K is for kidneys. The kidneys are where the phosphate-wasting of XLH occurs. The kidneys are not themselves defective, and a kidney transplant does not cure XLH. The kidneys are simply acting on an erroneous message from the endocrine system (the excessive levels of FGF23 triggers the phosphate-wasting). There's a good graphic on the interactions of FGF23 with the kidneys and the parathyroid glands here: http://www.kidney-international.com/cms/attachment/2043431466/2056030747/gr2.jpg

L is for listening. Listening is an important skill for health care providers. If your doctor won't listen to you, it's worth looking for other options. A health care provider who won't listen to reasonable concerns on little things isn't likely to listen when there are bigger issues, and that can be dangerous. (And make sure you're listening too!) If your health care provider isn't listening to you, and you're looking for a new provider, we may be able to help. The Network maintains a database of health care providers with XLH experience. Contact us at info@XLHNetwork.org to find out if there's an experienced doctor near you.

M is for misdiagnosis. The common misdiagnoses for XLHers include ankylosing spondylitis, fibromyalgia, DISH, rheumatoid arthritis, hypochondria, drug addiction. Note however that unfortunately having XLH does not preclude having additional diagnoses, so it is possible to have other serious conditions on top of the XLH. For reliable information on correct diagnoses for XLHers, check out The Clinician's Guide to X-Linked Hypophosphatemia here: https://www.ncbi.nlm.nih.gov/pmc/articles/PMC3157040/

N is for natural history study. A natural history study collects data (survey responses, medical test results, etc.) to understand the progression of a disease from beginning to end. We'll be launching a natural history study of XLH later this year, and you can help by participating in the study. For more information on the value of natural history studies in rare diseases, check out this article from the FDA: https://events-support.com/Documents/Pariser.pdf

O is for osteomalacia. It refers to bone softness due to defective mineralization, comparable to rickets in children. Most adult XLHers have osteomalacia, which can lead to fractures, pseudofractures and pain. Osteomalacia is emphatically not the same as osteoporosis, and osteoporosis treatments (ie., bisphosphonates) are not a recognized treatment for the osteomalacia associated with XLH. There's also a phosphate-wasting disorder, Tumor Induced Osteomalacia, that has symptoms similar to XLH, including the bone softness, that's caused by a tumor instead of a genetic defect. You can read more about it here: https://www.ncbi.nlm.nih.gov/pmc/articles/PMC3433741/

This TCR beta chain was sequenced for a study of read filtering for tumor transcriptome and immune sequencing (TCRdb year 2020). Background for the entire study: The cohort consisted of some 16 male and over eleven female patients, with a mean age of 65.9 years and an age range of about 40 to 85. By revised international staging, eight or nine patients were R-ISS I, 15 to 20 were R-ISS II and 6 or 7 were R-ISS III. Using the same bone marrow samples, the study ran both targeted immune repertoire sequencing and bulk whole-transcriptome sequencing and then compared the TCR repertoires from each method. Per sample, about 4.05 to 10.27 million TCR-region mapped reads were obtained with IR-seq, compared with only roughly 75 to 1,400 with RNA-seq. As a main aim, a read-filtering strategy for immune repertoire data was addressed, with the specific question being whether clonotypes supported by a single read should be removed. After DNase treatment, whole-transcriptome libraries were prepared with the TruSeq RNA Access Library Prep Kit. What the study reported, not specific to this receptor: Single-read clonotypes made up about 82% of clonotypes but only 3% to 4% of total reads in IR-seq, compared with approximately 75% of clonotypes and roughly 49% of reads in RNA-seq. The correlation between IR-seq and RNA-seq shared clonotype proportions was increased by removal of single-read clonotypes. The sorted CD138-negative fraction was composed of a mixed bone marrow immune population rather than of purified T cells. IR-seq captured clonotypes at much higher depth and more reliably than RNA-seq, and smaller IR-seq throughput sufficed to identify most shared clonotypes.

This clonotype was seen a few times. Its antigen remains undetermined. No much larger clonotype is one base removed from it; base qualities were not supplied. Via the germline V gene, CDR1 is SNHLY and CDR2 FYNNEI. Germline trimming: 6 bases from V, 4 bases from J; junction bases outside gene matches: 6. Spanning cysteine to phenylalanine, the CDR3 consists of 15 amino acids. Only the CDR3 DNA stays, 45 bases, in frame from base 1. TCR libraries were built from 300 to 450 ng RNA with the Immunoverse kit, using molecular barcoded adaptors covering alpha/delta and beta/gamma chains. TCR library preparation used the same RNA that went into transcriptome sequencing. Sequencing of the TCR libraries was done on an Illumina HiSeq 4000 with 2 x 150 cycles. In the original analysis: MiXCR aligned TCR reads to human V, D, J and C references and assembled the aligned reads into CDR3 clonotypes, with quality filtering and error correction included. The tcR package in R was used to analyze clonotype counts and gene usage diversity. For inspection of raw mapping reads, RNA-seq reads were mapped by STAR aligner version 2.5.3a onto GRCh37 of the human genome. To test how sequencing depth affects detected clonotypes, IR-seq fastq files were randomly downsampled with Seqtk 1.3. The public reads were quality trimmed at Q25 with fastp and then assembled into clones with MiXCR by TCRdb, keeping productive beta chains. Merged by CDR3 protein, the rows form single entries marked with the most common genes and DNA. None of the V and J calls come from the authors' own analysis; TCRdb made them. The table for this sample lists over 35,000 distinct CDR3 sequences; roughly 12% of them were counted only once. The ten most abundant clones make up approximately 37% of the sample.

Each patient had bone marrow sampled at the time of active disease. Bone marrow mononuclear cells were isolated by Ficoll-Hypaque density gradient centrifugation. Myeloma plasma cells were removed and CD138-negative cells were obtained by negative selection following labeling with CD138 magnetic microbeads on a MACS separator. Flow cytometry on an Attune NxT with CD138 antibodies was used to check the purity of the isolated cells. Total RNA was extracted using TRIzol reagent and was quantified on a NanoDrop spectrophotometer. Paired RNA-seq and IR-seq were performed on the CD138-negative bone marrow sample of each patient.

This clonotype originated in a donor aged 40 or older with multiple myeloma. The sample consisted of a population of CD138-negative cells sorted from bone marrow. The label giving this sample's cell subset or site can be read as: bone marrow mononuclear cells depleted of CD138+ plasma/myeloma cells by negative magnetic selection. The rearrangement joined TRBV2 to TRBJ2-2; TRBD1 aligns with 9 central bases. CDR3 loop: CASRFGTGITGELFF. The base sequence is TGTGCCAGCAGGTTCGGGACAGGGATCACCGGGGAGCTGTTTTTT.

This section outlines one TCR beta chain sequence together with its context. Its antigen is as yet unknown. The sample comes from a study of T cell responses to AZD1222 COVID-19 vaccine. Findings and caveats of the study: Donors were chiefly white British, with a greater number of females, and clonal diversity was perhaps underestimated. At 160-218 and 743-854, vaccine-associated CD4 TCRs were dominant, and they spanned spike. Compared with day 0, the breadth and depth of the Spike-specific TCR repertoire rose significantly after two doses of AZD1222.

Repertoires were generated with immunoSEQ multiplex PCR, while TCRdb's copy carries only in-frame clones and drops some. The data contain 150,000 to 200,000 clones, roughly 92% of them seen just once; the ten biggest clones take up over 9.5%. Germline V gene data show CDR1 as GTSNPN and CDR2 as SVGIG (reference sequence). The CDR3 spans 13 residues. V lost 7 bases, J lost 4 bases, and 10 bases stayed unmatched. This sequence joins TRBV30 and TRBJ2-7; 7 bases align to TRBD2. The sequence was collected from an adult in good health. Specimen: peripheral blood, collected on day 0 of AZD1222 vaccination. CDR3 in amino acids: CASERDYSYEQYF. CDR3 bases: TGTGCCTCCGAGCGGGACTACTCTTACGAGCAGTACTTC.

P is for Patient-focused Drug Development (PFDD) PFDD is a term used by the FDA, and it recognizes the fact that patients are the experts in the daily experience of a medical condition and in the treatment goals they're looking for. We'll be holding a PFDD meeting we're calling a Symposium on Hypophosphatemia: Past, Present and Future" on October 5, 2018 in Baltimore, MD, and we hope you'll be there to document your experiences with XLH.

Q is for quality of Life. We're fortunate that XLH is generally not life-threatening, reducing the quanity of life, but it can have significant impacts on the quality of life, due to pain, fatigue and mobility limitations. Little is known about the quality of life for adults with XLH, although we hope to learn more when our natural history launches. For now, you can read one study about the quality of life for rare bone disease patients (including XLH) here: https://www.ncbi.nlm.nih.gov/pmc/articles/PMC5126812/

R is for rickets. Rickets is an often-misunderstood term, generally associated with lack of vitamin D and images of bowed legs. It actually refers to the softening (poor mineralization) of bones in children (it's called "osteomalacia" in adults), and it has a distinctive appearance in x-rays. There's even a scoring guide for reading x-rays and assigning the degree of rickets severity (designed for nutritional rickets, but also applicable to hypophosphatemic rickets) that you can read about here: https://www.ncbi.nlm.nih.gov/pubmed/10893912

S is for Standard of care. Standard of care, as defined by the National Cancer Insitute, is "Treatment that is accepted by medical experts as a proper treatment for a certain type of disease and that is widely used by healthcare professionals." https://www.cancer.gov/publications/dictionaries/cancer-terms/def/standard-of-care  Until recently, to the extent there was any standard of care for XLH and the related hypophosphatemias, it consisted of a complicated regimen of phosphate supplements and calcitriol, coupled with frequent monitoring of blood and urine samples, plus kidney scans. That may be changing now, with the expectation that burosumab will become the new standard of care, simpler for both patients and clinicians. We'll keep you updated when there is a consensus in the medical community on a new standard of care.